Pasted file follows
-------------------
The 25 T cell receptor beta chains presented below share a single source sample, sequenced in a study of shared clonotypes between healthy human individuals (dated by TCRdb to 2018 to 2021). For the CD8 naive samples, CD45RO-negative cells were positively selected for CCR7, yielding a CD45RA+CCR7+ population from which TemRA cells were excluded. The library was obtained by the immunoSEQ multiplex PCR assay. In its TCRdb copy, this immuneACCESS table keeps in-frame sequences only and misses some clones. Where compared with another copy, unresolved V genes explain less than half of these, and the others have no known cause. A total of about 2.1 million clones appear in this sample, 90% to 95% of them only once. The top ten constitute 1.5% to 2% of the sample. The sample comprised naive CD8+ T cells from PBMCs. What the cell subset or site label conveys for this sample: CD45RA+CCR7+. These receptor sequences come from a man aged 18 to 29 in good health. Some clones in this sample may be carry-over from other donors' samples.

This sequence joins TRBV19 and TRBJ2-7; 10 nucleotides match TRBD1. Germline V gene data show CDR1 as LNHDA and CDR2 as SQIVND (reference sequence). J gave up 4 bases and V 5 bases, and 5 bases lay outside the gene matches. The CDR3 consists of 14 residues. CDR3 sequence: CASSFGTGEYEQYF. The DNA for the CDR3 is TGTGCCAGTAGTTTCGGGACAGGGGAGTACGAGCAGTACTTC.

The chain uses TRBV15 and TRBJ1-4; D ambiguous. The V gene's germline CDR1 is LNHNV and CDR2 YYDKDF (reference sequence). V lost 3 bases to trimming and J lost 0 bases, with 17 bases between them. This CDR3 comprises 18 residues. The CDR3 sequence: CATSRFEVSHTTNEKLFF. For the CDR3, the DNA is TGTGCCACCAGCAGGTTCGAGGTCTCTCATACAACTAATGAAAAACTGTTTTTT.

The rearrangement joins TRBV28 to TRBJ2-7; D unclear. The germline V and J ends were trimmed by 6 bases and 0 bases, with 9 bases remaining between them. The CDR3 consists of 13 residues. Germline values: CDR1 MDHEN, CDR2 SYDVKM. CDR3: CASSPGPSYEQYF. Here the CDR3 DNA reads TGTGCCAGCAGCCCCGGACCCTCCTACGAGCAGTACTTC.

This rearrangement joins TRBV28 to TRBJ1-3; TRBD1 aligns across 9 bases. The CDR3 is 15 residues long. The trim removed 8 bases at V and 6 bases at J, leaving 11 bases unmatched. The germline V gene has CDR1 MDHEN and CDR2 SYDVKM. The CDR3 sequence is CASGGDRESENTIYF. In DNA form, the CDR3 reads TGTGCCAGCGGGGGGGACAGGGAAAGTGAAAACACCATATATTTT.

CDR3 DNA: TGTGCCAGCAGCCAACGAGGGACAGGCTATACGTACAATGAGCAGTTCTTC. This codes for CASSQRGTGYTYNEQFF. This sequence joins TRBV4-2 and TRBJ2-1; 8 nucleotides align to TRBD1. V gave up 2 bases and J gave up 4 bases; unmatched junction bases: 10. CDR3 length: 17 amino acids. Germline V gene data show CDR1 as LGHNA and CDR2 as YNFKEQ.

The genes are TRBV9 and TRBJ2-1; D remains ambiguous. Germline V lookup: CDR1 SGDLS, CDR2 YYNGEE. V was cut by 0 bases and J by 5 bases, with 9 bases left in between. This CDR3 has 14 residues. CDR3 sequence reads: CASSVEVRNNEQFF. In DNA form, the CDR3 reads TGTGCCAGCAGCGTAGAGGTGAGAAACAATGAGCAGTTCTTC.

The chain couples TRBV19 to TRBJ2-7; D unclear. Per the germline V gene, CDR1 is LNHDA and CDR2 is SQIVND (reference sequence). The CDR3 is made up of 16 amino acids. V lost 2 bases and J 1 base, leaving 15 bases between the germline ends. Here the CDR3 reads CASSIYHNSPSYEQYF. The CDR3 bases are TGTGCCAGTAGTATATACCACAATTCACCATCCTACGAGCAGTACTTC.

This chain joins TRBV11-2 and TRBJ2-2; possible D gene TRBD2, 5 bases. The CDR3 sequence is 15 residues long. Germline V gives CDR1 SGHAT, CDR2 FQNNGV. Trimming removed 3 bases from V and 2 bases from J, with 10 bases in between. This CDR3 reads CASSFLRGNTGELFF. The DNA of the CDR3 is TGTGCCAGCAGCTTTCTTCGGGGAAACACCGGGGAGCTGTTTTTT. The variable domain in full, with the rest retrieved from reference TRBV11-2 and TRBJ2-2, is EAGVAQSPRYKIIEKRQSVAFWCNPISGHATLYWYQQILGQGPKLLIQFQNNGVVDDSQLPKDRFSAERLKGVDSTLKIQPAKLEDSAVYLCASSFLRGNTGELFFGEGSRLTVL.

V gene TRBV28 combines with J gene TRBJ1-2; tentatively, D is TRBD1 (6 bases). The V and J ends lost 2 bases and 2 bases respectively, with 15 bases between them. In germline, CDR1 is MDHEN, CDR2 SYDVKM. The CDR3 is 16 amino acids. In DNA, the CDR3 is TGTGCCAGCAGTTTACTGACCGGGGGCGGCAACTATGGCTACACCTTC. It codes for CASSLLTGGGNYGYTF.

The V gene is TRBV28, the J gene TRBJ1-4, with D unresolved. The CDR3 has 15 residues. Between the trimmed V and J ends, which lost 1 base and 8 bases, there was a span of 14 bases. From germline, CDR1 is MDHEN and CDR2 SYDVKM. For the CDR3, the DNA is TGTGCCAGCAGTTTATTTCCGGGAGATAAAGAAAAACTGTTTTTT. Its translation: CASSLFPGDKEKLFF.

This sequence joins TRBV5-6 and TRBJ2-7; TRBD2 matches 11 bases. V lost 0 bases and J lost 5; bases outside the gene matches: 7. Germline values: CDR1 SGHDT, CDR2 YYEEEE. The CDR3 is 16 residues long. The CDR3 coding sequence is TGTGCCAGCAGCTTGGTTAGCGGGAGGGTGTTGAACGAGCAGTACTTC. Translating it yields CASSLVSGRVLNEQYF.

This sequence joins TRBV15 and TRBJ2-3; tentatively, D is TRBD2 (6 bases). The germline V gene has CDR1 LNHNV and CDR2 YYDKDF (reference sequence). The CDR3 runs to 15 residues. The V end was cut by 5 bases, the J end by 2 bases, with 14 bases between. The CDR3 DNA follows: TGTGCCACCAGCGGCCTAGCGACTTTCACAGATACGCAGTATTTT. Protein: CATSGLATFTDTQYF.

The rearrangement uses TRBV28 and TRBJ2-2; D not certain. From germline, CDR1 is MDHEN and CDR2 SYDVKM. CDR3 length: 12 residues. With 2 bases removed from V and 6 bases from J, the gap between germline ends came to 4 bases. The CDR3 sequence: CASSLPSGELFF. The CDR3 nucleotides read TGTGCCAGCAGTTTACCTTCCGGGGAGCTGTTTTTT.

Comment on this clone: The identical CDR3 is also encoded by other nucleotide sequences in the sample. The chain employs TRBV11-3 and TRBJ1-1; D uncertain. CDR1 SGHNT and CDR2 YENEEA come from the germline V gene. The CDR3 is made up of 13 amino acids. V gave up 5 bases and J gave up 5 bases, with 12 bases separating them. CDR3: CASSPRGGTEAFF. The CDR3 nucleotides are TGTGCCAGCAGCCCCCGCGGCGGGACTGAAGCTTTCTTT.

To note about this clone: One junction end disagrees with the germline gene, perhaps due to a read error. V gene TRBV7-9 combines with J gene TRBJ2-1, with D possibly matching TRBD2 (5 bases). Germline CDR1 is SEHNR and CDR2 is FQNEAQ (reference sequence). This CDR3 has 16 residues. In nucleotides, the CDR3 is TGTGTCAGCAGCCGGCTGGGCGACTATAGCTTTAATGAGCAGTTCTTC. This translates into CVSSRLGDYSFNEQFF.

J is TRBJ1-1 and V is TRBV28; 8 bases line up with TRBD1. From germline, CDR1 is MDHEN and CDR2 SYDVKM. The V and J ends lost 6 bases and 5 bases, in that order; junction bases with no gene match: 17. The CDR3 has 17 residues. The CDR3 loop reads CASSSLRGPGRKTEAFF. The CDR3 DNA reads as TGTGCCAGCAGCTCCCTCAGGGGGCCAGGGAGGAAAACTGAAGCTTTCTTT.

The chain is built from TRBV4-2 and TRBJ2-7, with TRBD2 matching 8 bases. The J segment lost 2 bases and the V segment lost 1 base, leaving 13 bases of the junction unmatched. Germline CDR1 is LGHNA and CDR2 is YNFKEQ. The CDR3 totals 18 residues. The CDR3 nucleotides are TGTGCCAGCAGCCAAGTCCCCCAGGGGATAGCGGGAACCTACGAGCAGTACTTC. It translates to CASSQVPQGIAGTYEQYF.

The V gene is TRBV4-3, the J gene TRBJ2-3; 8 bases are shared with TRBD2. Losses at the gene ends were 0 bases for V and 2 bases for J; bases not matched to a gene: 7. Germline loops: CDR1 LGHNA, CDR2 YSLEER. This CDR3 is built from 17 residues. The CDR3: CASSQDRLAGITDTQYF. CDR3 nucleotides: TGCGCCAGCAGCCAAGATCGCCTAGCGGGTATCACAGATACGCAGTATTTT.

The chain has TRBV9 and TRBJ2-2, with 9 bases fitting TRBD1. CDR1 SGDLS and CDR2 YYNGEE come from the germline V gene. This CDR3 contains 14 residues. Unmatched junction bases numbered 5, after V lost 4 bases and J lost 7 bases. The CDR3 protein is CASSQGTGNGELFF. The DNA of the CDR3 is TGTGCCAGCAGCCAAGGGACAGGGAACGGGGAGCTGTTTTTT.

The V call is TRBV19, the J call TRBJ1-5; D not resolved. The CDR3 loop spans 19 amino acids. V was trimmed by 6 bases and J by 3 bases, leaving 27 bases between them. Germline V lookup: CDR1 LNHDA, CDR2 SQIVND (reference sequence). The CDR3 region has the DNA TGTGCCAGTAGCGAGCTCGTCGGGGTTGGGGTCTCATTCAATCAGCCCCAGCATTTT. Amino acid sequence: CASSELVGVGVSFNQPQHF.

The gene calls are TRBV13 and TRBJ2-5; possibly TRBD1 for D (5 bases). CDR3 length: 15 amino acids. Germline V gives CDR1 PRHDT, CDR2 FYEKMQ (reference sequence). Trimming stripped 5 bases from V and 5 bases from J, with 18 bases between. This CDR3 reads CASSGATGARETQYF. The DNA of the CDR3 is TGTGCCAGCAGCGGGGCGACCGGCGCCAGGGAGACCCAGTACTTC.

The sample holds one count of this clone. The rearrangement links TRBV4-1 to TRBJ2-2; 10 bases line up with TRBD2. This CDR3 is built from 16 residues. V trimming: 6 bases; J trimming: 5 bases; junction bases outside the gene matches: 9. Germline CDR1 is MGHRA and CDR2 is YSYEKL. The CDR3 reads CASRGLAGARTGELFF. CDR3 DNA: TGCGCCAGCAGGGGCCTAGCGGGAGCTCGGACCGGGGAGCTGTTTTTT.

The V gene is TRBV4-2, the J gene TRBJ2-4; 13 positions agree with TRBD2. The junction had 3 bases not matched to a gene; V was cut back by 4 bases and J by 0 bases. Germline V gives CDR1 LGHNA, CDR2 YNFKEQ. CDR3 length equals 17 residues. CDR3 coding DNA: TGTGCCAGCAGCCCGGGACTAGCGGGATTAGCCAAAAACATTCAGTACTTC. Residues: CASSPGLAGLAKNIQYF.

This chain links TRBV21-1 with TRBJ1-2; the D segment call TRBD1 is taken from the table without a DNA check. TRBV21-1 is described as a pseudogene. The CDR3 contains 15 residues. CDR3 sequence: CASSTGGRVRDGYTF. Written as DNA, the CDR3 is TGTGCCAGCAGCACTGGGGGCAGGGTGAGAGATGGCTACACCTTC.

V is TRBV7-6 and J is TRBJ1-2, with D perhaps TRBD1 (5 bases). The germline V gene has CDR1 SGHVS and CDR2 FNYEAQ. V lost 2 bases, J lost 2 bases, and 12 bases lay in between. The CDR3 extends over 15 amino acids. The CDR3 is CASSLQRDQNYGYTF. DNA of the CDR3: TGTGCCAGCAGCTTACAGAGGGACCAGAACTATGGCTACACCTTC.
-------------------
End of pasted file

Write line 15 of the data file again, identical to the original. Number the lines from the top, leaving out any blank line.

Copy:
Comment on this clone: The identical CDR3 is also encoded by other nucleotide sequences in the sample. The chain employs TRBV11-3 and TRBJ1-1; D uncertain. CDR1 SGHNT and CDR2 YENEEA come from the germline V gene. The CDR3 is made up of 13 amino acids. V gave up 5 bases and J gave up 5 bases, with 12 bases separating them. CDR3: CASSPRGGTEAFF. The CDR3 nucleotides are TGTGCCAGCAGCCCCCGCGGCGGGACTGAAGCTTTCTTT.